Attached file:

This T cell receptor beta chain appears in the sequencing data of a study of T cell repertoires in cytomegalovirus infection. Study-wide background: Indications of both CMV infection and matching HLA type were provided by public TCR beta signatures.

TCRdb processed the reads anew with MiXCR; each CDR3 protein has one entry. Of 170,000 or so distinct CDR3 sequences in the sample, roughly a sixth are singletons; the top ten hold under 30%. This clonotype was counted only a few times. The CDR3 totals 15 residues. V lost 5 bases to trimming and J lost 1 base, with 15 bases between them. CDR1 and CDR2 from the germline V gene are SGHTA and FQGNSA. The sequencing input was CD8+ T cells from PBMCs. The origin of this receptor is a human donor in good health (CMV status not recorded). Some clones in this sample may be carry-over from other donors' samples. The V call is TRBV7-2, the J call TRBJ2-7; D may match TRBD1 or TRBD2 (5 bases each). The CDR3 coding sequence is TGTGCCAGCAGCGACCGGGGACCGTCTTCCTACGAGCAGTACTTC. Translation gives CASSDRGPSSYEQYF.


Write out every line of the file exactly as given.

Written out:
This T cell receptor beta chain appears in the sequencing data of a study of T cell repertoires in cytomegalovirus infection. Study-wide background: Indications of both CMV infection and matching HLA type were provided by public TCR beta signatures.

TCRdb processed the reads anew with MiXCR; each CDR3 protein has one entry. Of 170,000 or so distinct CDR3 sequences in the sample, roughly a sixth are singletons; the top ten hold under 30%. This clonotype was counted only a few times. The CDR3 totals 15 residues. V lost 5 bases to trimming and J lost 1 base, with 15 bases between them. CDR1 and CDR2 from the germline V gene are SGHTA and FQGNSA. The sequencing input was CD8+ T cells from PBMCs. The origin of this receptor is a human donor in good health (CMV status not recorded). Some clones in this sample may be carry-over from other donors' samples. The V call is TRBV7-2, the J call TRBJ2-7; D may match TRBD1 or TRBD2 (5 bases each). The CDR3 coding sequence is TGTGCCAGCAGCGACCGGGGACCGTCTTCCTACGAGCAGTACTTC. Translation gives CASSDRGPSSYEQYF.